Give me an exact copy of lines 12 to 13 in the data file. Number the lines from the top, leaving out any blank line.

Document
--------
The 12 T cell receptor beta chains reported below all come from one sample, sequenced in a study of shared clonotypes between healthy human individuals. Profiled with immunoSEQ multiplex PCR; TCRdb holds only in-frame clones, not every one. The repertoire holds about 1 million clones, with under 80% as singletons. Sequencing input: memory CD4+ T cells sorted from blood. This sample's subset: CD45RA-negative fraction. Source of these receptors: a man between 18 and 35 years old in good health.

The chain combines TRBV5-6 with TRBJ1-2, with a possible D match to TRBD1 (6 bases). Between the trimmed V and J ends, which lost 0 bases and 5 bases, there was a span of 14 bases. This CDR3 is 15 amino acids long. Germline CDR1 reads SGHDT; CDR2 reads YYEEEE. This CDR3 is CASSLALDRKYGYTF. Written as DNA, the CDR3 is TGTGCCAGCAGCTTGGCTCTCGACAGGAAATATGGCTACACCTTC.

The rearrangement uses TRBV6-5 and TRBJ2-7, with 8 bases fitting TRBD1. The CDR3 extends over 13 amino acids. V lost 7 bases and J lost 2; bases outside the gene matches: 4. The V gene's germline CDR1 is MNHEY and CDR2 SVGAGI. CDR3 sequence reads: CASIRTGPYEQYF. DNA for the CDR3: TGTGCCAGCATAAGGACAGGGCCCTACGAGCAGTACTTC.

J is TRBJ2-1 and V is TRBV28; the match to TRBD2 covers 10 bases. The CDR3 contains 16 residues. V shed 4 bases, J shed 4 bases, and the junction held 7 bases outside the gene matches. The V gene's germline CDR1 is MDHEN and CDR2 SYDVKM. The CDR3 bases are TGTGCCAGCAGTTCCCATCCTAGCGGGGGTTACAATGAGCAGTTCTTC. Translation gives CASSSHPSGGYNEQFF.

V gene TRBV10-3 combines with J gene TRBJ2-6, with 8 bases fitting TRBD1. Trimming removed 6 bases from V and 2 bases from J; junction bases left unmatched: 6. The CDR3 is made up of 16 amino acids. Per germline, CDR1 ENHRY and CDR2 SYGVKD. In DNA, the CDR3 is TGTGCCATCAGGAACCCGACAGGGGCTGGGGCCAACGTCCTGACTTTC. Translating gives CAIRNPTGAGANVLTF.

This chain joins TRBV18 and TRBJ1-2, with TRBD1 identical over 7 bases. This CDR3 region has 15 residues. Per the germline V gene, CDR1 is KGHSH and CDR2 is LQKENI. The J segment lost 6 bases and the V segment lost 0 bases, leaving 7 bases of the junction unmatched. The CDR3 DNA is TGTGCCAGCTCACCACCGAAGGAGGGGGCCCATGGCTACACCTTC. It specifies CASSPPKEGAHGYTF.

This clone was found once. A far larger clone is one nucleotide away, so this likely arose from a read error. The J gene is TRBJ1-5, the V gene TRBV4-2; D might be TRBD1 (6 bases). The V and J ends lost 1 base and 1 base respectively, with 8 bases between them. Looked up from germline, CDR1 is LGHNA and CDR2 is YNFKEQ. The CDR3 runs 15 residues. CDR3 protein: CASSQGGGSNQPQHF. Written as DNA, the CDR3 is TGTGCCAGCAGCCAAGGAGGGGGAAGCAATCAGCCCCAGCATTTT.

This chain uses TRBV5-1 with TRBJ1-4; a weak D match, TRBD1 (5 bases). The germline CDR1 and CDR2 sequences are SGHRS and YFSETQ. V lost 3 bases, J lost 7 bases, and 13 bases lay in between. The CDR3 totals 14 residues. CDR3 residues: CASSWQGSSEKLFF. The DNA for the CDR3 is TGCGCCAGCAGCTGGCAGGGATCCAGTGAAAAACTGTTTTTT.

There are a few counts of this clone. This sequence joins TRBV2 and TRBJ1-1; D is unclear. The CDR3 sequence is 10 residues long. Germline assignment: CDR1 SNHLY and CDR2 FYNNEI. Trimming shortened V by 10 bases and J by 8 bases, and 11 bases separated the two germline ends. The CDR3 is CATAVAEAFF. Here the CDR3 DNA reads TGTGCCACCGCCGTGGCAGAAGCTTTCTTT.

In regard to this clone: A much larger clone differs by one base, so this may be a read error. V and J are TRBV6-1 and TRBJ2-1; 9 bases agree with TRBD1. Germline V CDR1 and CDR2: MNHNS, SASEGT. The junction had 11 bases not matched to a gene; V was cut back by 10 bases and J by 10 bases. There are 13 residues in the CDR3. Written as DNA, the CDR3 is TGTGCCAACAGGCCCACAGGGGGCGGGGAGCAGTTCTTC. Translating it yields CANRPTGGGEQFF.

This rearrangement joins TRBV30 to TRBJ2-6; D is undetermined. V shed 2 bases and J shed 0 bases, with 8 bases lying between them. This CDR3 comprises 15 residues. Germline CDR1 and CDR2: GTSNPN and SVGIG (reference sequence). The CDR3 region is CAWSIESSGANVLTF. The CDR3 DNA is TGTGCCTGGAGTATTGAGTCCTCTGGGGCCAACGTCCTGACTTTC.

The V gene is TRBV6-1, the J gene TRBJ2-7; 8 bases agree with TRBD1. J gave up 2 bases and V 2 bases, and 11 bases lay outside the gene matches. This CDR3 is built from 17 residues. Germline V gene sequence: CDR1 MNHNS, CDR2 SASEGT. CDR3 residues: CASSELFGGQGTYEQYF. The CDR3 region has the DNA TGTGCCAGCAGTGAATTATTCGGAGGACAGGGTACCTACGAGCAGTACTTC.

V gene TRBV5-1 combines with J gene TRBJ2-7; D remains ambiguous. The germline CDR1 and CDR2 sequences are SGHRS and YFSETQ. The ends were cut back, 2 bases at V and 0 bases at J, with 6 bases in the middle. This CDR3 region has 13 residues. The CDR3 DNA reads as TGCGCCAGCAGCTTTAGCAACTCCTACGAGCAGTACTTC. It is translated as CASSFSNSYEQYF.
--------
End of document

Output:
The V gene is TRBV6-1, the J gene TRBJ2-7; 8 bases agree with TRBD1. J gave up 2 bases and V 2 bases, and 11 bases lay outside the gene matches. This CDR3 is built from 17 residues. Germline V gene sequence: CDR1 MNHNS, CDR2 SASEGT. CDR3 residues: CASSELFGGQGTYEQYF. The CDR3 region has the DNA TGTGCCAGCAGTGAATTATTCGGAGGACAGGGTACCTACGAGCAGTACTTC.

V gene TRBV5-1 combines with J gene TRBJ2-7; D remains ambiguous. The germline CDR1 and CDR2 sequences are SGHRS and YFSETQ. The ends were cut back, 2 bases at V and 0 bases at J, with 6 bases in the middle. This CDR3 region has 13 residues. The CDR3 DNA reads as TGCGCCAGCAGCTTTAGCAACTCCTACGAGCAGTACTTC. It is translated as CASSFSNSYEQYF.